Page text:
Estate planning is important for almost any person to consider. If you have children, have a long-term significant other to whom you are not married, own any property, have personal items with sentimental value, or have specific wishes regarding your own care if you were to fall ill and incapacitated, you should consult an estate planning attorney regarding your options.
Estate planning options
An estate lawyer will be able to review the various options for estate planning and ensure that your wishes are accomplished regarding your personal estate.
While certain estate planning devices, such as wills, may seem straightforward, an improperly executed estate plan could be declared unenforceable under the law. Your estate planning lawyer can counsel you on the best language and clauses to include in your will or other estate planning document to properly enact the outcome you desire.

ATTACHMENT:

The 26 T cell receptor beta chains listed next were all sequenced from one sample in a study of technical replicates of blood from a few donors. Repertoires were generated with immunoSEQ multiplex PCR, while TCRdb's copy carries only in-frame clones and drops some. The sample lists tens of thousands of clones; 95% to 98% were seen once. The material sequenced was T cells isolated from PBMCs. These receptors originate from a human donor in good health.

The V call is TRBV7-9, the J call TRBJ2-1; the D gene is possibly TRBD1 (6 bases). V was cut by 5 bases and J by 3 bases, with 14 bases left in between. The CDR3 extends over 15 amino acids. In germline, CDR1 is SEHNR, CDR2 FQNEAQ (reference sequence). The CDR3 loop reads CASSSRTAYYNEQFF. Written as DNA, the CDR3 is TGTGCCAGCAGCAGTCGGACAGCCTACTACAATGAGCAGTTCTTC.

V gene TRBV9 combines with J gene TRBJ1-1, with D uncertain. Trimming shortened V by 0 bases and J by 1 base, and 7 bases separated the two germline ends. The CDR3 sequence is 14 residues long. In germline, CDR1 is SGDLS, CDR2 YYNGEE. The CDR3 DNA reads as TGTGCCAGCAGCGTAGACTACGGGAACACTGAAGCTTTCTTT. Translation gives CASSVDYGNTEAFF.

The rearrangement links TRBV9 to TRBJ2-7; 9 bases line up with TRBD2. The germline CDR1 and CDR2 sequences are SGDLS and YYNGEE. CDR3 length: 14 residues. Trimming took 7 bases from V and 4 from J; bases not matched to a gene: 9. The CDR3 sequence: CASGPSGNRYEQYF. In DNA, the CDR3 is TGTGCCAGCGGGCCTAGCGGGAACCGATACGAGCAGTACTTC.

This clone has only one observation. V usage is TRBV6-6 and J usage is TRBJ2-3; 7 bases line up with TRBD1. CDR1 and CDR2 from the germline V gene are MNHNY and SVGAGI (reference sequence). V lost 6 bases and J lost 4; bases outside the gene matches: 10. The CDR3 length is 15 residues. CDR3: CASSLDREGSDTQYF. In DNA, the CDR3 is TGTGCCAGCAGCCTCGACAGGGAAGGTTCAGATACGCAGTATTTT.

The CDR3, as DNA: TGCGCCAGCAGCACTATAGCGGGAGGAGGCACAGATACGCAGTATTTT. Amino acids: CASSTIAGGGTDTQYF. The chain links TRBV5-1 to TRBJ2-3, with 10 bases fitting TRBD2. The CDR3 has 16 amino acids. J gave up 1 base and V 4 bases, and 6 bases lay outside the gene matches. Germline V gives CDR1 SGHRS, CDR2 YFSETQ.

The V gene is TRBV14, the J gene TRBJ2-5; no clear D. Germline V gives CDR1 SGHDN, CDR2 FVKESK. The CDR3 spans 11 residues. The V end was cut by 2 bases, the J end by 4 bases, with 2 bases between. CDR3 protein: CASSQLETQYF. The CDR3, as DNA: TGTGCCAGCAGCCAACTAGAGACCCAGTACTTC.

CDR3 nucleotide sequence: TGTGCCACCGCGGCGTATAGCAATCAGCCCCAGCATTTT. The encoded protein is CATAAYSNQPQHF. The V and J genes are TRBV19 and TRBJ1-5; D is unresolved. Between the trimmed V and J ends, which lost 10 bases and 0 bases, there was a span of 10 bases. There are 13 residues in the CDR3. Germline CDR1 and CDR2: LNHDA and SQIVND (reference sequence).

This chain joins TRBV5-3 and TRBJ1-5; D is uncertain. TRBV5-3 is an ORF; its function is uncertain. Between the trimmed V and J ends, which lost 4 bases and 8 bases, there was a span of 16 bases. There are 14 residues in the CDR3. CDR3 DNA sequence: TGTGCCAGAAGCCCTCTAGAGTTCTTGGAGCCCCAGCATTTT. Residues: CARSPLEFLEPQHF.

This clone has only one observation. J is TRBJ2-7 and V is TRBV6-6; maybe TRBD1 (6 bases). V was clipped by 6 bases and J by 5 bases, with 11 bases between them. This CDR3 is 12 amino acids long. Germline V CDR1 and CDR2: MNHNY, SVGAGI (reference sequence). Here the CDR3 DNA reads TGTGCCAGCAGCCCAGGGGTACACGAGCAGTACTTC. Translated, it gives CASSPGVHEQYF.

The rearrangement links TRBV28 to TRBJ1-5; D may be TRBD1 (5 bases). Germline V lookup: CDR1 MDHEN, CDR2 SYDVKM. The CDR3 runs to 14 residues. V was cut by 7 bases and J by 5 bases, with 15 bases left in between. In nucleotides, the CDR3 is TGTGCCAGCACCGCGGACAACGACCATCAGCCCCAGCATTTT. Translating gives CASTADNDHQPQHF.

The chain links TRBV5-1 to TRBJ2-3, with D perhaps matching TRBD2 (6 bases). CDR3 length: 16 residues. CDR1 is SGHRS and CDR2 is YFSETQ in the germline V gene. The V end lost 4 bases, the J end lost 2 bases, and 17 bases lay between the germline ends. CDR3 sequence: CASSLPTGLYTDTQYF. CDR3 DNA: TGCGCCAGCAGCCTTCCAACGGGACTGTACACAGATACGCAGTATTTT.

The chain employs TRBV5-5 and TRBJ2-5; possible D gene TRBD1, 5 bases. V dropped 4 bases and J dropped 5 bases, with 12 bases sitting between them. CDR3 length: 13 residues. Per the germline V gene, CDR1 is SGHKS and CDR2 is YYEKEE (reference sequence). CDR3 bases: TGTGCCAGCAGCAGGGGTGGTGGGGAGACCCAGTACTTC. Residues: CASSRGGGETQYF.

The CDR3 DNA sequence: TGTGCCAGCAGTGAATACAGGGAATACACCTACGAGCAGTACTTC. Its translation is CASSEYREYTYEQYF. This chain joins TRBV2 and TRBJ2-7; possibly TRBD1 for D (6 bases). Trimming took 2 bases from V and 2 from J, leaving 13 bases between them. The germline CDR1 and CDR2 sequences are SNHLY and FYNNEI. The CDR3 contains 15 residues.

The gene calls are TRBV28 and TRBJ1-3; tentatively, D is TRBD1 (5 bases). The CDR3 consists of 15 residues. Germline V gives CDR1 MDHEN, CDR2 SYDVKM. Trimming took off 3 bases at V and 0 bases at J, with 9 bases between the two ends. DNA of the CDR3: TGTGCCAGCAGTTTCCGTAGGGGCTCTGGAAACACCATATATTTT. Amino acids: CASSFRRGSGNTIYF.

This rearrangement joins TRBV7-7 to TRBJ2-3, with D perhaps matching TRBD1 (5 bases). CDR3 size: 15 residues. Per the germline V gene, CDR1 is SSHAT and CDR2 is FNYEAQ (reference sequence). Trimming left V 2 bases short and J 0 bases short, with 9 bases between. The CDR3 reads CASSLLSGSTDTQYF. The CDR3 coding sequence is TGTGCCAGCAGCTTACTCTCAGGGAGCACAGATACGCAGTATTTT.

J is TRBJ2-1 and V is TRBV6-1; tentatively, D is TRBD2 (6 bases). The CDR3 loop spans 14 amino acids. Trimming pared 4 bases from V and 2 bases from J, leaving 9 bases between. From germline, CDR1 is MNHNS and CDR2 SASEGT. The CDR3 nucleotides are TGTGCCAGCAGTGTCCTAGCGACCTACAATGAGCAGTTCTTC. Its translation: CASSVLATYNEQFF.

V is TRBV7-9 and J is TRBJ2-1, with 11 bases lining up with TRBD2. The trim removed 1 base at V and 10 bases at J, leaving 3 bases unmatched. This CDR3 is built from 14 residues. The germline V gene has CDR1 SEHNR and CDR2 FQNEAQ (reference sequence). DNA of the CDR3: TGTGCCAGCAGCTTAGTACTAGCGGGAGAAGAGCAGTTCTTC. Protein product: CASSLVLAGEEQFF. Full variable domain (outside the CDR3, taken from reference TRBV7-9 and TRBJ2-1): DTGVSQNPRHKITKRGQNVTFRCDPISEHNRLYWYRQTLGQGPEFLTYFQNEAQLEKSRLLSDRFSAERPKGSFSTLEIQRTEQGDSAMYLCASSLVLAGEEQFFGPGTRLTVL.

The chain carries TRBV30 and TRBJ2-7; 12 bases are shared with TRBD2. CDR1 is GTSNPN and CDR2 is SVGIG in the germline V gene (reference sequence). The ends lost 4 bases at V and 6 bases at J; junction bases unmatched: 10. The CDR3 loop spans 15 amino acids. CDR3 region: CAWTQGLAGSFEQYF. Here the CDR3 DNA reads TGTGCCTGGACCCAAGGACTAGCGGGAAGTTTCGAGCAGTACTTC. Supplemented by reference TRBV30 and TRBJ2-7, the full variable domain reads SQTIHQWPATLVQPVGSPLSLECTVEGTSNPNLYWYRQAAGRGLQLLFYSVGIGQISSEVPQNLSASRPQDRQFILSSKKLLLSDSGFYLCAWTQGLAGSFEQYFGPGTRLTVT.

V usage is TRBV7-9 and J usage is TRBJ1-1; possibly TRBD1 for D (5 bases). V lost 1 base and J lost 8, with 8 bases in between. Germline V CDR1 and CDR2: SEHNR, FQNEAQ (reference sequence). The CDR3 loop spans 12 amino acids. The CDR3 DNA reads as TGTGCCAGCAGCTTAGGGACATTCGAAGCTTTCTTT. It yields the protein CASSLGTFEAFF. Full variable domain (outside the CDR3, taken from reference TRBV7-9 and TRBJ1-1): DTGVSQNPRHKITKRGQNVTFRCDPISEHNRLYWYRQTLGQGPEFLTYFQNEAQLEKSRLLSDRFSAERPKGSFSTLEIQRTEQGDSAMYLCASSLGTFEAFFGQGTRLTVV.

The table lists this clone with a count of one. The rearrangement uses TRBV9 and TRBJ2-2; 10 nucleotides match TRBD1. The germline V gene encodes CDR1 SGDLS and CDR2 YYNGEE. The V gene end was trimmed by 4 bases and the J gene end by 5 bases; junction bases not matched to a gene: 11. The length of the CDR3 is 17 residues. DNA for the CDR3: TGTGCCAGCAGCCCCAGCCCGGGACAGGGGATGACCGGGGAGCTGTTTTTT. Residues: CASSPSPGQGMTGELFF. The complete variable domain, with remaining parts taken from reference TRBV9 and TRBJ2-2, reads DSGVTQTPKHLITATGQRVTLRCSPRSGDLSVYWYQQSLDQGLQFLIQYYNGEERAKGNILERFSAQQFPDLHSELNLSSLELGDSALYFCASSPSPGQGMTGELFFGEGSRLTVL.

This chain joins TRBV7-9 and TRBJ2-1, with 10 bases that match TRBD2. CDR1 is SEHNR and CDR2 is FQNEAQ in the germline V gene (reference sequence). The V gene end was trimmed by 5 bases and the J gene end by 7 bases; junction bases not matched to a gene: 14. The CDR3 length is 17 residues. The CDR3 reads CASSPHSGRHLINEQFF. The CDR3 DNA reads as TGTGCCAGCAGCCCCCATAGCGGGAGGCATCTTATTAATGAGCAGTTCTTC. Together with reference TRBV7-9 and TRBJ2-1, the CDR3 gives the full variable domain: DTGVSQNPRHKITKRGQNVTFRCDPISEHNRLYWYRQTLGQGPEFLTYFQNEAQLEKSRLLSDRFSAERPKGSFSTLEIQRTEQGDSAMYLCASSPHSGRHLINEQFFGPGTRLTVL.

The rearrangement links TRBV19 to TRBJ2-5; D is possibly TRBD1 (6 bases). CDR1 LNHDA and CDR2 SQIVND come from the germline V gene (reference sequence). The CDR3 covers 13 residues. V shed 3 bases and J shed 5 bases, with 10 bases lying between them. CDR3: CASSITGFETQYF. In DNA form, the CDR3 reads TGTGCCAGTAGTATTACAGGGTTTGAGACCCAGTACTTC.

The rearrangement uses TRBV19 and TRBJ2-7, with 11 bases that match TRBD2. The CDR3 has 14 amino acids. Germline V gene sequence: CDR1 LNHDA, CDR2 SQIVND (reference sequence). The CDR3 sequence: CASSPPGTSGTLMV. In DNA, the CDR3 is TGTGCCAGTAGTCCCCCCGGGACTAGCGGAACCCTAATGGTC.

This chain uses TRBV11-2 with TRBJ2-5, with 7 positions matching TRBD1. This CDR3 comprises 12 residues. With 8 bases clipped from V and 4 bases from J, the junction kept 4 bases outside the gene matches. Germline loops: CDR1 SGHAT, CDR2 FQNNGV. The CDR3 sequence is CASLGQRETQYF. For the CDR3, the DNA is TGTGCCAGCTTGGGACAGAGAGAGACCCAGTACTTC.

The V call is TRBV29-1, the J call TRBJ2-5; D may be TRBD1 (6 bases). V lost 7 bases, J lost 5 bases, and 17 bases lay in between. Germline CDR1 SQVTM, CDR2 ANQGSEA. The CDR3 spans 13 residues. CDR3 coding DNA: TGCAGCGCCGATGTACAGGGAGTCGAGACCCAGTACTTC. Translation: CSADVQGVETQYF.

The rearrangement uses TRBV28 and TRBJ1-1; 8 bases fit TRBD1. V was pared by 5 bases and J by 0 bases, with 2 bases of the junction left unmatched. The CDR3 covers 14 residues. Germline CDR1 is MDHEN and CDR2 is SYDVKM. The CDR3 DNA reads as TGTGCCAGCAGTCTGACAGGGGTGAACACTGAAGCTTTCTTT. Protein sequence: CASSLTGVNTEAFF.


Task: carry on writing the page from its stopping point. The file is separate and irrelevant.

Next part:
As uncomfortable as it may be to contemplate your mortality, it is important to provide clear plans for your estate. While you may think that your family members and friends “know” what you want, when emotions are running high, people may not clearly remember what you had instructed them to do in passing long ago.
If certain family members do not get along, think about how well they will get along once you throw in the reaction to a sudden death or injury of a loved one, financial complications, and attempted interpretations of what you may or may not have said about your wishes to various people.
Estate planning allows you to be proactive in protecting your estate and your loved ones. An experienced estate planning attorney can help you determine the best ways to avoid messy probate, financial, or family issues, and ensure you maximize the amount of property you are able to pass on to your heirs.